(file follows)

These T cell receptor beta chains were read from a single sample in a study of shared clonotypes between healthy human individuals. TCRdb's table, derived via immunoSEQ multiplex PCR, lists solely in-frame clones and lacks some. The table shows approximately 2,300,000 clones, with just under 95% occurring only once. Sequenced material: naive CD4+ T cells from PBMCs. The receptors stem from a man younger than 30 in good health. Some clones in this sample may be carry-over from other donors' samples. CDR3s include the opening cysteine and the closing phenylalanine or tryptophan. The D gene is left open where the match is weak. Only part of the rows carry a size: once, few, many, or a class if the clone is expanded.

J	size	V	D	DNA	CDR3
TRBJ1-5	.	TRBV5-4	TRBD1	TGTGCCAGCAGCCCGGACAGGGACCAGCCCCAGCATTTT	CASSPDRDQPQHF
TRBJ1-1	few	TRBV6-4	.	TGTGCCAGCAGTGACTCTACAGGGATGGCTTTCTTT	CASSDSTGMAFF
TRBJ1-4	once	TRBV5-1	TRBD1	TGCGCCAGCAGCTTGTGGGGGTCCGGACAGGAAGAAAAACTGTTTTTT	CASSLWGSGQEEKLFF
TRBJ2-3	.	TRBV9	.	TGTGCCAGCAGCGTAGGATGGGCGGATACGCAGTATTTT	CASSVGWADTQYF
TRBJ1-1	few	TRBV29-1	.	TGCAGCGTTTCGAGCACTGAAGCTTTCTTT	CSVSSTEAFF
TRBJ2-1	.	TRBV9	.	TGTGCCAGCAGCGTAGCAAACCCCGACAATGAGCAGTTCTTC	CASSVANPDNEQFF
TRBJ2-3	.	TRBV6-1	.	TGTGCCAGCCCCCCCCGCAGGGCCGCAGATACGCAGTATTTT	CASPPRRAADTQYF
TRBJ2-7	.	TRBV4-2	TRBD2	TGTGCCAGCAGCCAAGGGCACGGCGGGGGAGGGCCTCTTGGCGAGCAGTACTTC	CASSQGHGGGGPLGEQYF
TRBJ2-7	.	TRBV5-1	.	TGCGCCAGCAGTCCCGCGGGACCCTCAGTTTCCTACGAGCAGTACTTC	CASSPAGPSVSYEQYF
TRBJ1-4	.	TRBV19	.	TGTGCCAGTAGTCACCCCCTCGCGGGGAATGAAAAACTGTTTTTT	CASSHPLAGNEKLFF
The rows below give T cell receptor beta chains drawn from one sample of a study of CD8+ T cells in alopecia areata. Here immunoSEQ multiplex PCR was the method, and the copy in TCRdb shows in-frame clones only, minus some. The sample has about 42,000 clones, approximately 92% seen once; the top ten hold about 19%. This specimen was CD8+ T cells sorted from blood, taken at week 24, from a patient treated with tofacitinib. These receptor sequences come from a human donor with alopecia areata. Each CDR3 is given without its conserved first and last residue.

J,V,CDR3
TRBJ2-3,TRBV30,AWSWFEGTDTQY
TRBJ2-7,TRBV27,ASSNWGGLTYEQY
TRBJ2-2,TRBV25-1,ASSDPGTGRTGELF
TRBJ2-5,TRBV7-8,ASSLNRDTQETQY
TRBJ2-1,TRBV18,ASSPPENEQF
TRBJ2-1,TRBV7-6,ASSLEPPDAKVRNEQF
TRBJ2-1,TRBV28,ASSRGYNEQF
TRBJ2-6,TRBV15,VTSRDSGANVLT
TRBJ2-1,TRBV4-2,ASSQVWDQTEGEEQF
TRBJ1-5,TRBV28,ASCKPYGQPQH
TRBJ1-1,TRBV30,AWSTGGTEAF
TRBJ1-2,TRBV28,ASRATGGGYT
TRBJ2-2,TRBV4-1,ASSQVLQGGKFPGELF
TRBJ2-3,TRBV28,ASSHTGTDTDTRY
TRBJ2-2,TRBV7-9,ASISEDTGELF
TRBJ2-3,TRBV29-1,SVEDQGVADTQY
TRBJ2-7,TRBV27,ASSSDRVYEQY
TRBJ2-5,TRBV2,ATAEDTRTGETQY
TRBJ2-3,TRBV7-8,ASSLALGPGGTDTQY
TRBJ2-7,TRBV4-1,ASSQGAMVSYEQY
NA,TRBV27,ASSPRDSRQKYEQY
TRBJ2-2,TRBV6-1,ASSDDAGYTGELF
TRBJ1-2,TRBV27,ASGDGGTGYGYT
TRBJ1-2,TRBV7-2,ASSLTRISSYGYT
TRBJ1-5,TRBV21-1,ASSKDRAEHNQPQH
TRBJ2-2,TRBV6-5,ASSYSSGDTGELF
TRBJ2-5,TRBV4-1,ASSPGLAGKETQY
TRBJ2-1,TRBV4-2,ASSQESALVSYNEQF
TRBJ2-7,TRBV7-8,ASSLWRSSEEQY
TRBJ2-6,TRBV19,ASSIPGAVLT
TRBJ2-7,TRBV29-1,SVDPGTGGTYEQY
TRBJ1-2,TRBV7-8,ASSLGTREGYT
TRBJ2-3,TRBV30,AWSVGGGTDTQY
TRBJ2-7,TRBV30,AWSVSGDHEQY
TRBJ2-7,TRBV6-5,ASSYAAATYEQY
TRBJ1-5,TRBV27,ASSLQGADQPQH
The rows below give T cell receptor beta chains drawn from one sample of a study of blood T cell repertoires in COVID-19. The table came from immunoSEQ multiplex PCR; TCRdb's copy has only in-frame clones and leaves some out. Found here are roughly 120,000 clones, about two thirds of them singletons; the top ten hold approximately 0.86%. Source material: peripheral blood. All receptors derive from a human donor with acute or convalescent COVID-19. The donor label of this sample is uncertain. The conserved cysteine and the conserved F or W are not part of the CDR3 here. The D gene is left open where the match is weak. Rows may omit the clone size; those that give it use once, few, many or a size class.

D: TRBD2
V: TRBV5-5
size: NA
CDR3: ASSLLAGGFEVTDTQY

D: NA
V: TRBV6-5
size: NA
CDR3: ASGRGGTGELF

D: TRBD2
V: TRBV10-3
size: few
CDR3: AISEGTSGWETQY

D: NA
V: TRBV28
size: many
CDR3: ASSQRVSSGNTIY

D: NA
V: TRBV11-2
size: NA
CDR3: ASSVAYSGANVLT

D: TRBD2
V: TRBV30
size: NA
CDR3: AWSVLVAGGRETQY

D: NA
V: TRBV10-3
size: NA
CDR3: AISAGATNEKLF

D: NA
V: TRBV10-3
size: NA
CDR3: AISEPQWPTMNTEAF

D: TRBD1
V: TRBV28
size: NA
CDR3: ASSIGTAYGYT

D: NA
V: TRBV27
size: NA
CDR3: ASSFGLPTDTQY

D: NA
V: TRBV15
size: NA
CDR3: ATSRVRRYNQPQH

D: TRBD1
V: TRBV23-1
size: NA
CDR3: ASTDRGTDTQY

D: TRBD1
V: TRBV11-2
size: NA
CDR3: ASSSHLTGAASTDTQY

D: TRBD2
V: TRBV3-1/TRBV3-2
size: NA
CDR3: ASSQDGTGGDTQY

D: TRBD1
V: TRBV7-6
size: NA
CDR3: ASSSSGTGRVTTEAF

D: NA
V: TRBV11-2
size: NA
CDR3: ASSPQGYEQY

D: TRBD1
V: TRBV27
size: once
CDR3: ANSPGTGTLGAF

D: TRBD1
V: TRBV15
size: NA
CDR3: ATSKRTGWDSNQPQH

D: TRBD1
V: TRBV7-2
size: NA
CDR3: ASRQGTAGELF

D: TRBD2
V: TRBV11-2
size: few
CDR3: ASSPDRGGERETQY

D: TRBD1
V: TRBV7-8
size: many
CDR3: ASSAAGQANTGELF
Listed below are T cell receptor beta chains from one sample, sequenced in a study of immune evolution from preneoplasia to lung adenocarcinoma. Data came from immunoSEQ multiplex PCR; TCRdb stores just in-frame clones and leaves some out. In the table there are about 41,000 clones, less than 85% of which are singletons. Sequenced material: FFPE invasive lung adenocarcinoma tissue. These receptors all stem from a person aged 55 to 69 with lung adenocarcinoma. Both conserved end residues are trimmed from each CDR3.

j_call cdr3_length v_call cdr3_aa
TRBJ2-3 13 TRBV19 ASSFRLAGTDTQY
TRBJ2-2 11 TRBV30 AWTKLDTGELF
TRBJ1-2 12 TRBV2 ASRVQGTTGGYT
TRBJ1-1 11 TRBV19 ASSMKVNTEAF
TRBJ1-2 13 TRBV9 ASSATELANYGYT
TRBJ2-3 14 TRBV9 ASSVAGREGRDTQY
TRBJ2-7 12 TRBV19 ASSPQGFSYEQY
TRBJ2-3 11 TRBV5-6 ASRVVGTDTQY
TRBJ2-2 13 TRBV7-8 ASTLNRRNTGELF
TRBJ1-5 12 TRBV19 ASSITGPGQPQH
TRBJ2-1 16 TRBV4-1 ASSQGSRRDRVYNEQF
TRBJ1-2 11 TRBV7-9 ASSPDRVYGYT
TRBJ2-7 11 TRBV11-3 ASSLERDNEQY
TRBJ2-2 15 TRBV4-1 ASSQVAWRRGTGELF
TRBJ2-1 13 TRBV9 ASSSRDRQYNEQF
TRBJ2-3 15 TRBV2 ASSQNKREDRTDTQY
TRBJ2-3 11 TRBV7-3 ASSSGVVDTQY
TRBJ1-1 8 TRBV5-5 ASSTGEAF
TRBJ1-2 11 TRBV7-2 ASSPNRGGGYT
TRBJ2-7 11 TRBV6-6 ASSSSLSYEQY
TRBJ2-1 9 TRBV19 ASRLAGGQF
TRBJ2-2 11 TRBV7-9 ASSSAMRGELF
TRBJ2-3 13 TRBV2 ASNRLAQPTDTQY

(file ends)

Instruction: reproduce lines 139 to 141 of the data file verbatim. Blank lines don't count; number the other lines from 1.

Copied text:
TRBJ2-2 11 TRBV30 AWTKLDTGELF
TRBJ1-2 12 TRBV2 ASRVQGTTGGYT
TRBJ1-1 11 TRBV19 ASSMKVNTEAF